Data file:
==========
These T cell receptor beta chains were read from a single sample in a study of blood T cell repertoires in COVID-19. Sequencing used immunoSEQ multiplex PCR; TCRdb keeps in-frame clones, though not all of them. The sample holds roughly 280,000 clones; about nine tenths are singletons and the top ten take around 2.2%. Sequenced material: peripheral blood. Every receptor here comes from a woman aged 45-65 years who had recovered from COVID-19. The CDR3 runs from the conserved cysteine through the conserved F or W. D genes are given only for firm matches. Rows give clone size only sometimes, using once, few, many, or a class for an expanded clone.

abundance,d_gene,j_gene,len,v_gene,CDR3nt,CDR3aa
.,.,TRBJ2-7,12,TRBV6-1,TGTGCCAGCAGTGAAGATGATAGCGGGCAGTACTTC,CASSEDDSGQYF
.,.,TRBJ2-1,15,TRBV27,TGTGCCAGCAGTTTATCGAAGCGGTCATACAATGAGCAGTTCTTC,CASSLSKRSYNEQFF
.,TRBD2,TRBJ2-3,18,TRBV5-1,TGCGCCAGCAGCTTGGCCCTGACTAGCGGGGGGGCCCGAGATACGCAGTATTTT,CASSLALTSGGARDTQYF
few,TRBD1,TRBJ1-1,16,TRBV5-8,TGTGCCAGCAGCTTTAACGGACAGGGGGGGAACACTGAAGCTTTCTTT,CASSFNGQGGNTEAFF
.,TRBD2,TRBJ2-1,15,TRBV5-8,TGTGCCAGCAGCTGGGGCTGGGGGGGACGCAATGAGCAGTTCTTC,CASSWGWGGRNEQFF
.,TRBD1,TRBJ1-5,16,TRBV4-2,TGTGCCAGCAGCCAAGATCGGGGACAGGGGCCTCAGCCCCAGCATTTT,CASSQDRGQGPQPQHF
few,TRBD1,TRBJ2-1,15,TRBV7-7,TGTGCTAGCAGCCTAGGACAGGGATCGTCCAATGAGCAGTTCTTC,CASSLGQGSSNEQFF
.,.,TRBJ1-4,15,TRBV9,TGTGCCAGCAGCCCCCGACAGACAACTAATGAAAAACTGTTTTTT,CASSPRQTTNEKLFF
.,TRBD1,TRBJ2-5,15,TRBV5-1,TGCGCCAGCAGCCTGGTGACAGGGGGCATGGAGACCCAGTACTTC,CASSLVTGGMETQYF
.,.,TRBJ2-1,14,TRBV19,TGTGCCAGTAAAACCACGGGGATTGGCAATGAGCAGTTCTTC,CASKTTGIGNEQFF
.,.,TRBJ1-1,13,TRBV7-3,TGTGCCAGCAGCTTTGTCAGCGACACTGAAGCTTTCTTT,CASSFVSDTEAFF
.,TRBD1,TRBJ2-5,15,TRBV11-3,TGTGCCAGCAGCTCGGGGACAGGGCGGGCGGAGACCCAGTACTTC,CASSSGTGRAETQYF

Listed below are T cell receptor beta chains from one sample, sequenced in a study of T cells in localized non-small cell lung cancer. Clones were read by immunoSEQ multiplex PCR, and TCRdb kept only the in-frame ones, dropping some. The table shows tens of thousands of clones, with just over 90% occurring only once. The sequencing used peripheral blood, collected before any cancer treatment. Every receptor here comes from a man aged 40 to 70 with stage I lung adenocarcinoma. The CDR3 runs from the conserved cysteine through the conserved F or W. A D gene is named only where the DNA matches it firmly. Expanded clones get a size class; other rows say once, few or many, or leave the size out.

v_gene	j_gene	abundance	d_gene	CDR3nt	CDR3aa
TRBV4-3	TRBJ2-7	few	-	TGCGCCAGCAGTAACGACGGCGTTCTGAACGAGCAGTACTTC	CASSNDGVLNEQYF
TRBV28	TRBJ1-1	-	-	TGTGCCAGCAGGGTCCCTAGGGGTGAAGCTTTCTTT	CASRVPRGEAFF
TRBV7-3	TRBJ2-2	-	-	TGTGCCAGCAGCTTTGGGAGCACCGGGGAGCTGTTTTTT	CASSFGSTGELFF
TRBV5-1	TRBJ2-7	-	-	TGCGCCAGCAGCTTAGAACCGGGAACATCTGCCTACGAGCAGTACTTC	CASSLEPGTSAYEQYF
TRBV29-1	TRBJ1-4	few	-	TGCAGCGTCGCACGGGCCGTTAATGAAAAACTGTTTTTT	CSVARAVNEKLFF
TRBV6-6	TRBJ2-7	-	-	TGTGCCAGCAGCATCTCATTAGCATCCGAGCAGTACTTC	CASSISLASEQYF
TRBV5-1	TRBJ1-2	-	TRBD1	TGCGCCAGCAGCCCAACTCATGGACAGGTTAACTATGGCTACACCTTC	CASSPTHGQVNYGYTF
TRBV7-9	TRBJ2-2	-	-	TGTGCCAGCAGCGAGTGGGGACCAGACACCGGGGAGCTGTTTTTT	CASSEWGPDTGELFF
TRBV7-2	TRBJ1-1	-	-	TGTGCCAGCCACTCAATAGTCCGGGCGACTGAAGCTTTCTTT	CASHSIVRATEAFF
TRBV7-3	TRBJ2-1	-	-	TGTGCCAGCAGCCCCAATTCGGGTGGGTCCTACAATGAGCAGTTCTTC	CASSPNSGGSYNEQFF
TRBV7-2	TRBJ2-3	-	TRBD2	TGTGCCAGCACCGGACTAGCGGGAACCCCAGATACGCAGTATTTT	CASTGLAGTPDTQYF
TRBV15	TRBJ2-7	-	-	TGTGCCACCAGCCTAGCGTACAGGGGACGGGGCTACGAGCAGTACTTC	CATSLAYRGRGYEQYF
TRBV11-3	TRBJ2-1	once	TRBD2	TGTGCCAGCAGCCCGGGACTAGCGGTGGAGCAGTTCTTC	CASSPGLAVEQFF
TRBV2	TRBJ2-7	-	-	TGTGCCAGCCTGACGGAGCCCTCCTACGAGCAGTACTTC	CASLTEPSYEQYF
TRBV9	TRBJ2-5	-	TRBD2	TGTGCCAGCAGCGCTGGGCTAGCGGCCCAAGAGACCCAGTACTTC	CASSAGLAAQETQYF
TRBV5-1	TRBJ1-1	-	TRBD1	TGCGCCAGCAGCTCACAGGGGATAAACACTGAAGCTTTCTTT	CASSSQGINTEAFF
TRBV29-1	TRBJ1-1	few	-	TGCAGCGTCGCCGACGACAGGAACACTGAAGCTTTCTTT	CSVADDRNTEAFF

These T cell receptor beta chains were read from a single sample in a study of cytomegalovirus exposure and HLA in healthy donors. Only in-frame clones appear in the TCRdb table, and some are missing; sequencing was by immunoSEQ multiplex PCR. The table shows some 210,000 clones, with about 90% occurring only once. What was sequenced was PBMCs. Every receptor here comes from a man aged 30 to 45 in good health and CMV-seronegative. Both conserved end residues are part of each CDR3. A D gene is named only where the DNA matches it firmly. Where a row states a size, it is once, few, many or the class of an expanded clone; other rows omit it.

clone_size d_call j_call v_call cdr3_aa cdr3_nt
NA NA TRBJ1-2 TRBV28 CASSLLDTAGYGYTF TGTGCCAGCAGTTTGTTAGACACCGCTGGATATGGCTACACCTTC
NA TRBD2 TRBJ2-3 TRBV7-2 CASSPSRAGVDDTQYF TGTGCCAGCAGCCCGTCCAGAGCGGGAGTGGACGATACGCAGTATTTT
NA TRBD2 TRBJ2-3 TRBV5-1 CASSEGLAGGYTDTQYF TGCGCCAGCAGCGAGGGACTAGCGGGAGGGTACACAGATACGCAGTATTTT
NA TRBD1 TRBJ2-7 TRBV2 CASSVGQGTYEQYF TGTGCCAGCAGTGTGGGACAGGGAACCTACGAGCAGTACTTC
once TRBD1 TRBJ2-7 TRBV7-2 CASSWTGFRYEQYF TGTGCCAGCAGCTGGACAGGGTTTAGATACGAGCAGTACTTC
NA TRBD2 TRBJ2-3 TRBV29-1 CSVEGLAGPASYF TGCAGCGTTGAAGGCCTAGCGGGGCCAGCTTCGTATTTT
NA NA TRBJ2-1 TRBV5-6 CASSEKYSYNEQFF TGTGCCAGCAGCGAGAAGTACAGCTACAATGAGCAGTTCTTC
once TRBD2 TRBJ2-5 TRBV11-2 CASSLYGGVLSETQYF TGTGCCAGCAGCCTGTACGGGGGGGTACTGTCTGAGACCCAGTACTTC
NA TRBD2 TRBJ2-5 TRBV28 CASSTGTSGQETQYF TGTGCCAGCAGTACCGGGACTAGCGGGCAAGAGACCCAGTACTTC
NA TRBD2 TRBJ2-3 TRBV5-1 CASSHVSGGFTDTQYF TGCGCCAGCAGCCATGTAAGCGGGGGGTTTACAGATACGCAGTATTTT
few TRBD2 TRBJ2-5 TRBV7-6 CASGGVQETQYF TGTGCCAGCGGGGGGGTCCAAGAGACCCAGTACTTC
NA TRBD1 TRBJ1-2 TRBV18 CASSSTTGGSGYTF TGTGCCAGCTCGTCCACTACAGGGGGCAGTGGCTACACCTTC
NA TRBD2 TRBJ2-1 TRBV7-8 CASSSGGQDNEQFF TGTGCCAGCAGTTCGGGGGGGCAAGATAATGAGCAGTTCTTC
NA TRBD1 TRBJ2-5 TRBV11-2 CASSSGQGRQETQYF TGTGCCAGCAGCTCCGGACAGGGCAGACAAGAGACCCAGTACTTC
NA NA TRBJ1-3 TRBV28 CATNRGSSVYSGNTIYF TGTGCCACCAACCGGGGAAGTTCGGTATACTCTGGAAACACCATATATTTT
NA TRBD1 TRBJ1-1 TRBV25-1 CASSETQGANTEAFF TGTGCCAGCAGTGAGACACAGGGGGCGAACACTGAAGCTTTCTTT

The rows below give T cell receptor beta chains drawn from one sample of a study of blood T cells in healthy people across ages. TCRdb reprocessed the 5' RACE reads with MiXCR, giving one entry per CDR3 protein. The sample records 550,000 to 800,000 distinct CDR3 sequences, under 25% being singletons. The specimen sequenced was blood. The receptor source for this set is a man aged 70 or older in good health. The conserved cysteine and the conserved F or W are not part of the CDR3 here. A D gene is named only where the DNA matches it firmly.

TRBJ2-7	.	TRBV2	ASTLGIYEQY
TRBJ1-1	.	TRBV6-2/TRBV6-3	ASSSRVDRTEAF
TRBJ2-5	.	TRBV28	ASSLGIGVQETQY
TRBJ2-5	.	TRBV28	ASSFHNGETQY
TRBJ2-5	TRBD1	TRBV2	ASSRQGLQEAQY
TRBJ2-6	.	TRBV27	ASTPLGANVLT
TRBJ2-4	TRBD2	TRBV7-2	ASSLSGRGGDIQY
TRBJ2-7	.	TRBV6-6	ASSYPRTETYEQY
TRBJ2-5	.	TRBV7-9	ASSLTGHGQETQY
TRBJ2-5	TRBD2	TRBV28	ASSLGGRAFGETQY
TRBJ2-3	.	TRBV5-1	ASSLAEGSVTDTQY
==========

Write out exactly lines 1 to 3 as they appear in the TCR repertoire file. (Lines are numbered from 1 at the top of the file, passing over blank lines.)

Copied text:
These T cell receptor beta chains were read from a single sample in a study of blood T cell repertoires in COVID-19. Sequencing used immunoSEQ multiplex PCR; TCRdb keeps in-frame clones, though not all of them. The sample holds roughly 280,000 clones; about nine tenths are singletons and the top ten take around 2.2%. Sequenced material: peripheral blood. Every receptor here comes from a woman aged 45-65 years who had recovered from COVID-19. The CDR3 runs from the conserved cysteine through the conserved F or W. D genes are given only for firm matches. Rows give clone size only sometimes, using once, few, many, or a class for an expanded clone.

abundance,d_gene,j_gene,len,v_gene,CDR3nt,CDR3aa
.,.,TRBJ2-7,12,TRBV6-1,TGTGCCAGCAGTGAAGATGATAGCGGGCAGTACTTC,CASSEDDSGQYF